Dawn Joosten: My Path to Researching Loss and Bereavement
The Study of Loss and Bereavement
I chose to work in the field of social work for several reasons. I knew that I was interested in working with older adults because of a volunteer experience and internship at Leisure World as an undergraduate psychology student. During that time, I sought mentorship from two social work faculty members whose advice confirmed my decision to pursue graduate training in social work. Rather than focusing on just the intrinsic aspects of an individual, social work incorporates aspects of an individual’s social environment that I recognized as important in helping individuals and families: external environmental (micro, mezzo, macro), societal/historical, culture, diversity, spirituality, mental and physical health, developmental, etc. Additionally, the values and ethics within the social work profession set forth by the NASW were consistent with how I envisioned a social worker to be an agent of change who improves life circumstances and opportunities for individuals, families and communities through advocacy at micro, mezzo and macro levels.
My interest in loss and bereavement developed during my professional career as a licensed clinical social worker at Providence Health Services. In my area of specialization in working with disabled and older adults with chronic and life-threatening illnesses, I began to recognize that loss and, often times, multiple losses are at the heart of each encounter with the client and family system. Whether it is an older adult who has had a hip replacement and is adjusting to temporary changes in functional health during rehabilitation, an adult who is diagnosed with Parkinson’s disease faced with declining functional health over time, an adult or older adult diagnosed with a terminal disease, or a child or grandchild adjusting to being a caregiver to an aging parent or grandparent, each encounter involves loss with which the individual and family are faced.
In my graduate training, I conducted research to examine the differences in the perceptions of discharge needs between older adults at a skilled nursing facility and their nurses. A key finding was that older adults perceived their need for assistance with activities of daily living and instrumental daily activities of living lower than their nurses did. This has important implications for social workers to facilitate discussions with older adults about such discrepancies to ensure their safety upon discharge to prevent recidivism. It is also an opportunity for an older adult to process the loss(es) that may be affecting their perceptions of their needs. In my doctoral research, I examined social work decision-making in providing functionally dependent older adults discharged from acute care to community care settings with home and community-based services to meet their psychosocial and physical needs once they returned home. Most older adults were provided with services for transportation, caregivers, home-delivered meals, emergency response pendants and information/education on diseases, and a high proportion of older adults accepted these service referrals. I also examined whether the older adults accepted assistance from the social worker at the time of the home visit. Most older adults did not implement services at the time of the visit. An implication for the role of social workers is to assess grief and loss reactions during the biopsychosocial spiritual and cultural assessment. This not only informs the treatment planning and interventions with the client; it also provides an opportunity for the older adult’s experience and feelings to be validated. Often times, changes in health are disenfranchised types of grief as family members, friends and society often discount their reactions because failing health is expected in this developmental stage. Social worker’s with training in grief and loss can provide therapeutic interventions to allow an older adult to process primary and secondary losses which occur as a result of changes in health. Grief and loss work may occur simultaneously with other aspects of the treatment plan such as advance care planning and/or resource coordination.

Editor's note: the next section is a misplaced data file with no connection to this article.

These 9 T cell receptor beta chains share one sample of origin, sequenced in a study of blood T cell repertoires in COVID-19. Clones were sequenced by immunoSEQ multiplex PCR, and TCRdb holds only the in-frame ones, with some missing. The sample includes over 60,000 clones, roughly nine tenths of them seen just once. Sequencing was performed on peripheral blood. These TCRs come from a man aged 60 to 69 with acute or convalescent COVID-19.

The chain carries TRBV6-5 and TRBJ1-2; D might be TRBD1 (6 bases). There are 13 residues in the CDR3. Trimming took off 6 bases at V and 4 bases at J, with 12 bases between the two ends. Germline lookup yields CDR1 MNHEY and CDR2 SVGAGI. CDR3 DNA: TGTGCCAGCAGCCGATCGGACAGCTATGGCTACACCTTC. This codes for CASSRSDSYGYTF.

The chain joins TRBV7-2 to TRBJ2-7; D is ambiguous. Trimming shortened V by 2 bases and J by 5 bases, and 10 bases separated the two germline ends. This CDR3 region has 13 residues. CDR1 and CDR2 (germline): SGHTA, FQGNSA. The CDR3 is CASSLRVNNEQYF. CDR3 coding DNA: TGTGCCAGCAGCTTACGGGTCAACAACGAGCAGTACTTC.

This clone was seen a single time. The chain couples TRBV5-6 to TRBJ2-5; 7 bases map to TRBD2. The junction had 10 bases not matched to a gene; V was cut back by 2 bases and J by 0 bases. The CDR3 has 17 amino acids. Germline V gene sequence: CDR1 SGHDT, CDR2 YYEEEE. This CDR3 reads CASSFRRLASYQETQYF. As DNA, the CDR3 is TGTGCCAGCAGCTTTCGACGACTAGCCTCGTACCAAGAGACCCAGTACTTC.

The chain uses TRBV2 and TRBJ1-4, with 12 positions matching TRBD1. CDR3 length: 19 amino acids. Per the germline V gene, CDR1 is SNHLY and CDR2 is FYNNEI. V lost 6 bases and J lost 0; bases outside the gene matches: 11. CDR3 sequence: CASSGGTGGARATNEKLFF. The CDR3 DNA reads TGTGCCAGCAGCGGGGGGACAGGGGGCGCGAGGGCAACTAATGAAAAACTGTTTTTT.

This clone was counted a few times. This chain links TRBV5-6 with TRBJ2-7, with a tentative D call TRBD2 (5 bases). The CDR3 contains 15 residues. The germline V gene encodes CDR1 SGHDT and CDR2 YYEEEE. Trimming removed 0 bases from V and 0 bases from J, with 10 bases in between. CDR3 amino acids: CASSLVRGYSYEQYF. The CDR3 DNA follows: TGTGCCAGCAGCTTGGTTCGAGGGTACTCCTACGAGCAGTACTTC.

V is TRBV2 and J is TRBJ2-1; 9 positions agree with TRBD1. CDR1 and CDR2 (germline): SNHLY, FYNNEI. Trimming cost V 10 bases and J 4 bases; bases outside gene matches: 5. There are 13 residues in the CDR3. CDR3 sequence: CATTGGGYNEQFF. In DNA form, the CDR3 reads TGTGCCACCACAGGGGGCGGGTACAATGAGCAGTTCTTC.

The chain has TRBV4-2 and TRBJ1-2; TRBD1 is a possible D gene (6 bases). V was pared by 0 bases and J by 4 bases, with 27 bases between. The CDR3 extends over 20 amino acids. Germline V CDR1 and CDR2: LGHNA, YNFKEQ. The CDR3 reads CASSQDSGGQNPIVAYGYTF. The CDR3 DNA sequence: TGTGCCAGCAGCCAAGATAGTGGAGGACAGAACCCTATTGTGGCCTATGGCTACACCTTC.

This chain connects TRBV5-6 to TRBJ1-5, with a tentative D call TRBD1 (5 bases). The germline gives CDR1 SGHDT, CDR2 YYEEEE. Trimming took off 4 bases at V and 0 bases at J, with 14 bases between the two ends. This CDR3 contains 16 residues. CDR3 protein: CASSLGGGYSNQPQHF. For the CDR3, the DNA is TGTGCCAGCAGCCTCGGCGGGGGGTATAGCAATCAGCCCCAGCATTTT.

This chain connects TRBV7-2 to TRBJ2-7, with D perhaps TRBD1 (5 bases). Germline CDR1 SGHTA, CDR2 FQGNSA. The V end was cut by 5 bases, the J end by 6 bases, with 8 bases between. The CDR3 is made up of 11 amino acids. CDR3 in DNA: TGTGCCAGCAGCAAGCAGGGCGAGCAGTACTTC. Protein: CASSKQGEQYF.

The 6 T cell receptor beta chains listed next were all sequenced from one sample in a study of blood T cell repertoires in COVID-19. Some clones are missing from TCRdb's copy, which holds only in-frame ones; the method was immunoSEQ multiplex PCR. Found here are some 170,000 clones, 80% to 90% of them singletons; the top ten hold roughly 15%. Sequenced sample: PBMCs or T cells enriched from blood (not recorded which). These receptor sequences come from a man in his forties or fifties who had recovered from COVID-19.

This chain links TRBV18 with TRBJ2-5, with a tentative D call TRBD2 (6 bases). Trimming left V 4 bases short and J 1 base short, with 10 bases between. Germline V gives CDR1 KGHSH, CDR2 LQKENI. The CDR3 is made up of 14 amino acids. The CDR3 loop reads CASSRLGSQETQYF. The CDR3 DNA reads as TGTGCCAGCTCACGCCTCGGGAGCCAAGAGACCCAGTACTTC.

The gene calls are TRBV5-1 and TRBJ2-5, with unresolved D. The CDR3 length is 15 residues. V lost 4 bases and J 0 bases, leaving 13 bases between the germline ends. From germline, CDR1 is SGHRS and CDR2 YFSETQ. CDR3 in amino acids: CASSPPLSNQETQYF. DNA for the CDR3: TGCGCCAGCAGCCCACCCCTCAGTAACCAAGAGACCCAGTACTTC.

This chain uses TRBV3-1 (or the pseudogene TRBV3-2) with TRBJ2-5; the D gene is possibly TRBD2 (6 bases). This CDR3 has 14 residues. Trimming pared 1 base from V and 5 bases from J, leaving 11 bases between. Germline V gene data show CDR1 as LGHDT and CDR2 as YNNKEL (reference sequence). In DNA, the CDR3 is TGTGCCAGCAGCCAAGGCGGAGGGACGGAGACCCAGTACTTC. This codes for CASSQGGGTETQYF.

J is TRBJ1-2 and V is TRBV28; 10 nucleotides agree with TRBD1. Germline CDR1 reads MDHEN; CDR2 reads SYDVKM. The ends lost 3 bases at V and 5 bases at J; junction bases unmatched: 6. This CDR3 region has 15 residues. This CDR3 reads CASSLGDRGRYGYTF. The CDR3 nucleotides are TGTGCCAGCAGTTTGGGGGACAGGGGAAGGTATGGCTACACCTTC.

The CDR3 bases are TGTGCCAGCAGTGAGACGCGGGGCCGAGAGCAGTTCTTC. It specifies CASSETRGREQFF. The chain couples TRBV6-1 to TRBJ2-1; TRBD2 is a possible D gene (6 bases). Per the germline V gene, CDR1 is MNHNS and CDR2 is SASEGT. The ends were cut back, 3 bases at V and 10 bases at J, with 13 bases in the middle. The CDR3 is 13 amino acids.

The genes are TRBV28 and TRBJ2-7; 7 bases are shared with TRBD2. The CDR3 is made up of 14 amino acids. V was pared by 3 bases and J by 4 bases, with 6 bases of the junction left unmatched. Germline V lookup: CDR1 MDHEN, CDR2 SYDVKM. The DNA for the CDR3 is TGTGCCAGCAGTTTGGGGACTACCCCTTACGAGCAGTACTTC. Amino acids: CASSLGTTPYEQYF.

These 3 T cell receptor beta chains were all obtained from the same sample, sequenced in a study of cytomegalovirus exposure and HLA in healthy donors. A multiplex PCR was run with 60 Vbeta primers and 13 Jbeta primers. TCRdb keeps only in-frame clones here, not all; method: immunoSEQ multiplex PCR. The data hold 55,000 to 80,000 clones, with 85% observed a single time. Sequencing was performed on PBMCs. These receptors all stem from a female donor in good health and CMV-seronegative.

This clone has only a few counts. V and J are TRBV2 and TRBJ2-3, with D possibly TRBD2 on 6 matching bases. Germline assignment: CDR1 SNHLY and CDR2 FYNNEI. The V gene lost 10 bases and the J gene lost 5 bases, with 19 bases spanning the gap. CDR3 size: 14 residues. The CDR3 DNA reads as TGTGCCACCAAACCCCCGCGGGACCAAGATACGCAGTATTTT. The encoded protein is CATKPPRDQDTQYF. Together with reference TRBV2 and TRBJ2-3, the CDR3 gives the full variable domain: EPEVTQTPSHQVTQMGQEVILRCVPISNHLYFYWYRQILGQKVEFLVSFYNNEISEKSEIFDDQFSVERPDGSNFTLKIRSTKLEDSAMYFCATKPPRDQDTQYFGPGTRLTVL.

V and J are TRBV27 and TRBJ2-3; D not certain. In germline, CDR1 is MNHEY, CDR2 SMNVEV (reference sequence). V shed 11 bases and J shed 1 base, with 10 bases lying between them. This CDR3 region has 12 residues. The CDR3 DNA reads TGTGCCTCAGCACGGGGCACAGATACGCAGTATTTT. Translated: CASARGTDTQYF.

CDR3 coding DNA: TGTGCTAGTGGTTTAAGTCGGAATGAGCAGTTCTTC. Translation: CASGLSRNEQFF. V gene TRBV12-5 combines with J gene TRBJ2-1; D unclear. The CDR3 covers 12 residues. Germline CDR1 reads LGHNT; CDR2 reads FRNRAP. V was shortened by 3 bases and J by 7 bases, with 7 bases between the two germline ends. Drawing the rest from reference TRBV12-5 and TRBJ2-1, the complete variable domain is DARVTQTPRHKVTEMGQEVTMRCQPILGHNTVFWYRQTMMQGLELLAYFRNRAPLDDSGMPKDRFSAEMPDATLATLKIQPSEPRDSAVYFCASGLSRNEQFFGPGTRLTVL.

My Hope for My Students
It is my hope that all of my students take away a desire for lifelong learning; a passion for social justice and advocacy; a commitment to culturally competent practice; and competencies to inform their clinical practice through research, policy, theory and advanced assessment. With the changing structure of the health care system brought on in part by the Affordable Care Act, a holistic approach to advocacy and the ability to work with multiple providers across systems of care will be increasingly important skills for social workers. Social workers in health settings will need ongoing training in grief counseling and grief therapies, behavioral health, integrated care, and health prevention and promotion models of care. It is also my hope that students will have a passion to become leaders in their organizations and communities and/or at legislative levels, and to build the knowledge base of our profession through scholarship activities.
You can learn more about Dawn Joosten on her Faculty Directory page.